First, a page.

Session Time: 6:00pm-7:00pm
Presentation Time: 6:00pm-7:00pm
Location: Hall 4EF
Background: A highly contentious issue in the transplant community is whether or not to provide deceased donor liver transplant (DDLT) to non-citizen/non-residents (NCNRs) who travel for liver transplant (LT) and pay out of pocket. There are no formal caps on the number of NCNR LTs, but the expectation is that access to LT and follow-up would mirror that of other patients. This has never been formally assessed.
Methods: UNOS data from 2/27/02-12/31/16 were used to identify NCNRs (foreign nationals who were not US citizens or residents) and compare to US citizens and residents (USCRs). All adults were included, except status 1 listings. Multivariable logistic regression was used to analyze waitlist outcomes, and competing risk analysis was used to assess rates of lost to follow-up post-LT.
Results: 1,260 NCNRs were listed for LT, representing 0.86% of listings. A higher number of NCNR listings were in UNOS regions 3, 5, and 7. Adjusted probability of DDLT was not significantly different for NCNRs and USCRs (p>0.5), but NCNRs were significantly less likely to be removed from the waitlist for death or clinical worsening (aOR: 0.80, 95% CI: 0.69-0.93, p=0.003). In multivariable competing risk models among all LT recipients, NCNRs had an eleven-fold higher risk of being lost to follow up after accounting for the competing risk of death (SHR 11.44, 95% CI 8.72-15.01, p<0.001).
Conclusions: NCNRs waitlisted for LT have significantly lower risks of dying than USCRs. Despite similar transplant rates, there was a striking difference in the rate of lost to follow-up between NCNRs and USCRs. This raises issues regarding differences in post-LT care and potentially even criteria for listing given that expectations for follow-up should not differ based on a candidate's place of residence. Further data are needed to assess outcomes of NCNRs lost to follow-up.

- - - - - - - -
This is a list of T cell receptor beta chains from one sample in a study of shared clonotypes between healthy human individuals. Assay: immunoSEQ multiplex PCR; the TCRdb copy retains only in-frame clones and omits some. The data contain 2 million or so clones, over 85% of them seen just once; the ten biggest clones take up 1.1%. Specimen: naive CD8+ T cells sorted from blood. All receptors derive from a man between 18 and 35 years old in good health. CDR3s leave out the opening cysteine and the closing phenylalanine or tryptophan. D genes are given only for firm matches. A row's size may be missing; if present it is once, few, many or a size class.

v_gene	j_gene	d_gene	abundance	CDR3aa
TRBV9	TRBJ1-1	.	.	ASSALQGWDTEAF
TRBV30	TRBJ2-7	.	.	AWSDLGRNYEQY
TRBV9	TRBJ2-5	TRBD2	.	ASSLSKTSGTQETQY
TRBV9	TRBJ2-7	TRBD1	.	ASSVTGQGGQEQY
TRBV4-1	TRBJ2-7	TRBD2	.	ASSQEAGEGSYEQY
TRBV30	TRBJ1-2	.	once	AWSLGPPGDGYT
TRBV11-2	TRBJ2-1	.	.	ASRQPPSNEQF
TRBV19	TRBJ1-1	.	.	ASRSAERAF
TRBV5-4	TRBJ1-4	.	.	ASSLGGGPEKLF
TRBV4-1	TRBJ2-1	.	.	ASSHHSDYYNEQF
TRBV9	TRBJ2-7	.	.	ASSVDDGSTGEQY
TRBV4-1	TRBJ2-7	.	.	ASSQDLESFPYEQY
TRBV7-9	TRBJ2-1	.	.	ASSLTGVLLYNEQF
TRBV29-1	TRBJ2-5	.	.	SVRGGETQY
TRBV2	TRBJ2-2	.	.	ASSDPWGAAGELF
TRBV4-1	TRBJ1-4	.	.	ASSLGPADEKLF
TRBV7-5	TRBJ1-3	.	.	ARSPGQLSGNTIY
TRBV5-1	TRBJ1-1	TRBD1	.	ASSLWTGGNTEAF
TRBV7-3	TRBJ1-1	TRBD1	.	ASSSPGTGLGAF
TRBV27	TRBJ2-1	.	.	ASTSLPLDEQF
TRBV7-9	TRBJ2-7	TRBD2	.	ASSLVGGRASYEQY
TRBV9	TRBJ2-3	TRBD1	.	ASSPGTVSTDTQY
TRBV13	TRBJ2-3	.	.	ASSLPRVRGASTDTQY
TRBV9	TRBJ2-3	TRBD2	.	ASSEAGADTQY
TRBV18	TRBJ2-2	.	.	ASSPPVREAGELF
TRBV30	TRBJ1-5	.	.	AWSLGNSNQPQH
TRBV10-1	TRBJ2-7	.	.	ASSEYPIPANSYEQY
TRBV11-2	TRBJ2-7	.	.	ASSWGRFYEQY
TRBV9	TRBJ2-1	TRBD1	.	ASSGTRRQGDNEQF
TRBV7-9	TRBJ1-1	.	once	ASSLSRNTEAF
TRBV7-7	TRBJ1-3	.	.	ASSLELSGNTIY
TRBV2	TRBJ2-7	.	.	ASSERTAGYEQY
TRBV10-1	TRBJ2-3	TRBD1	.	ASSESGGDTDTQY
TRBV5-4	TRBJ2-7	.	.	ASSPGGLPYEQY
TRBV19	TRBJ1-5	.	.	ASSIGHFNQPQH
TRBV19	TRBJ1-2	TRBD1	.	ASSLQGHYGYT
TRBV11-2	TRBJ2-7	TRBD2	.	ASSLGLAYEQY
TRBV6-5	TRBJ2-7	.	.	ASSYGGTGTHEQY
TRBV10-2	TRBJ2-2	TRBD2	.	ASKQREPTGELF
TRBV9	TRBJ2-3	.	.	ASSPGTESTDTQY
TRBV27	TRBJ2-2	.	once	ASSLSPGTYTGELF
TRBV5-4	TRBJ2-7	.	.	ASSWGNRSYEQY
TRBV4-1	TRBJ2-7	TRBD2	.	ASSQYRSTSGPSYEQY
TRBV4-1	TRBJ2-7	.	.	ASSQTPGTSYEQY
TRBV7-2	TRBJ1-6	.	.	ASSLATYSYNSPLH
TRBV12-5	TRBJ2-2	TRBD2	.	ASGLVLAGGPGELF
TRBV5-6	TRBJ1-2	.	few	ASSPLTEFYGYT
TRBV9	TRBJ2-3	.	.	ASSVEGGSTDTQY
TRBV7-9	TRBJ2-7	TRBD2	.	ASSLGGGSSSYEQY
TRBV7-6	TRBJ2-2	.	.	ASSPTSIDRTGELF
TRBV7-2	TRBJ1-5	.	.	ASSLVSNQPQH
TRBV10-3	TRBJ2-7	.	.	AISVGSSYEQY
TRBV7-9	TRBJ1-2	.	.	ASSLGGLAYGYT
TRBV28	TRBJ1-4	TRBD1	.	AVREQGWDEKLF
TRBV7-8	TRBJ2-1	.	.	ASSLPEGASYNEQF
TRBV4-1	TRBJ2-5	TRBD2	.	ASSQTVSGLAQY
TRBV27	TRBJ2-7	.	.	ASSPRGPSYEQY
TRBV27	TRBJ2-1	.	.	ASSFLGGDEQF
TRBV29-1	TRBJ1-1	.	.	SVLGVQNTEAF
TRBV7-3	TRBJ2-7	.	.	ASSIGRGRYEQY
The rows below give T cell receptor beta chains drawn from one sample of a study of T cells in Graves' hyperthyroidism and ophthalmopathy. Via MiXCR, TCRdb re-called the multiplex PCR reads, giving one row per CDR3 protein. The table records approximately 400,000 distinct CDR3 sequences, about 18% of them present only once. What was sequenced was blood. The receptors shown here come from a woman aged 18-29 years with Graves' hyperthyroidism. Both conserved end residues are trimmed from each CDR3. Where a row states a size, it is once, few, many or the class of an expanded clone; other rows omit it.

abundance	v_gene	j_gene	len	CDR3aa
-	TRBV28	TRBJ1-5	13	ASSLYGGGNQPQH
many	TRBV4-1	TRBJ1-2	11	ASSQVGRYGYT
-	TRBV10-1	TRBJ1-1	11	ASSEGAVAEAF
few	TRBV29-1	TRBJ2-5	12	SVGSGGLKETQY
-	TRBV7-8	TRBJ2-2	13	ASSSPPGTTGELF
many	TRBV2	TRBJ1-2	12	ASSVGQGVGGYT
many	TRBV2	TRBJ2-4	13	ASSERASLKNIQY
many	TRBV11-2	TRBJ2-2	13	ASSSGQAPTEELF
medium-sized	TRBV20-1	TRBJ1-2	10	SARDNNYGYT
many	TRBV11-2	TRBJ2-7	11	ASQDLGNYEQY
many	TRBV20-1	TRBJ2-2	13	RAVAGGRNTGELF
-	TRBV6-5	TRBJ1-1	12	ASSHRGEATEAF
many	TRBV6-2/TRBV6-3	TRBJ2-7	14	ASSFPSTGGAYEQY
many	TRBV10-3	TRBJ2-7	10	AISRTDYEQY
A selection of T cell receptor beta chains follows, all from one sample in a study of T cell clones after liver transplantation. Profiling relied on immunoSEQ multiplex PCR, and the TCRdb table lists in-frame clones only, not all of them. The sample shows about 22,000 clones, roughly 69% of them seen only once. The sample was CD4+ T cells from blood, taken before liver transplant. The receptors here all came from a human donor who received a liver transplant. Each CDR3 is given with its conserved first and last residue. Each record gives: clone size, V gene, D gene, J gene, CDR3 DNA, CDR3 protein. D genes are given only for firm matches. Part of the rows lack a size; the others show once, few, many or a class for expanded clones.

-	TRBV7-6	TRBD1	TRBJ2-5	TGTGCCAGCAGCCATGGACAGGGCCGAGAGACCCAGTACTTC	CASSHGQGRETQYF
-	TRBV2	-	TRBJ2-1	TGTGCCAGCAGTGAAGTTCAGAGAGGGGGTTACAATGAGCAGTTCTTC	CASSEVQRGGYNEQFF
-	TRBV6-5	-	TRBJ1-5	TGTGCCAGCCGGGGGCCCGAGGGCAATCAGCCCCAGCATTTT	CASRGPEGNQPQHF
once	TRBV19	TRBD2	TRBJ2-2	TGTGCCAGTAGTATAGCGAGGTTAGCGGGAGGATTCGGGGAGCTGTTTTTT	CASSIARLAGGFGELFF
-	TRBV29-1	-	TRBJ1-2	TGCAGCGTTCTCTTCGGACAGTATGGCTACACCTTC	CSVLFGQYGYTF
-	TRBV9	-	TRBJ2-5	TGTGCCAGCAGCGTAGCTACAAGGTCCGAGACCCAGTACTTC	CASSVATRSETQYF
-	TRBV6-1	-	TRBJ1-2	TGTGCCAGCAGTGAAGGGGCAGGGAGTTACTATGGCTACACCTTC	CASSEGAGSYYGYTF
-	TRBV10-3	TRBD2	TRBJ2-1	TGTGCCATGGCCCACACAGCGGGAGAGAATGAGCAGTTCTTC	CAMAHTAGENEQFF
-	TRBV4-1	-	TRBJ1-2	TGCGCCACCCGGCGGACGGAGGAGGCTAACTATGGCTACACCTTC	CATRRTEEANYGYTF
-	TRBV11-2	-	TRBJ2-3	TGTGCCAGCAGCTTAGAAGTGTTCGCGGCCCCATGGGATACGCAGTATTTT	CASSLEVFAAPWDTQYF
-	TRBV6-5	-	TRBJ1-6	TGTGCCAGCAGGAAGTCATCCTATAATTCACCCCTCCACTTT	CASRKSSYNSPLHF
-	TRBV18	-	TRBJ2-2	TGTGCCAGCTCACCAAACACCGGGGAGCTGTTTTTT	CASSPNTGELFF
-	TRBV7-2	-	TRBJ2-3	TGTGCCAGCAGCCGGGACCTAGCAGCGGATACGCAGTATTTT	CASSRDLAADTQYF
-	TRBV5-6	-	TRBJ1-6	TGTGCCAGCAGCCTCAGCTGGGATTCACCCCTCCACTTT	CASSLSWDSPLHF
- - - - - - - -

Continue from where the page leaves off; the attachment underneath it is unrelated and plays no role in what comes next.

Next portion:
CITATION INFORMATION: Ferrante N., Goldberg D. Liver Transplantation in Foreign Nationals: Lower Rates of Waitlist Mortality and Higher Rates of Lost to Follow-Up Post-Transplant Am J Transplant. 2017;17 (suppl 3).
To cite this abstract in AMA style:Ferrante N, Goldberg D. Liver Transplantation in Foreign Nationals: Lower Rates of Waitlist Mortality and Higher Rates of Lost to Follow-Up Post-Transplant [abstract]. https://atcmeetingabstracts.com/abstract/liver-transplantation-in-foreign-nationals-lower-rates-of-waitlist-mortality-and-higher-rates-of-lost-to-follow-up-post-transplant/. Accessed November 25, 2020.
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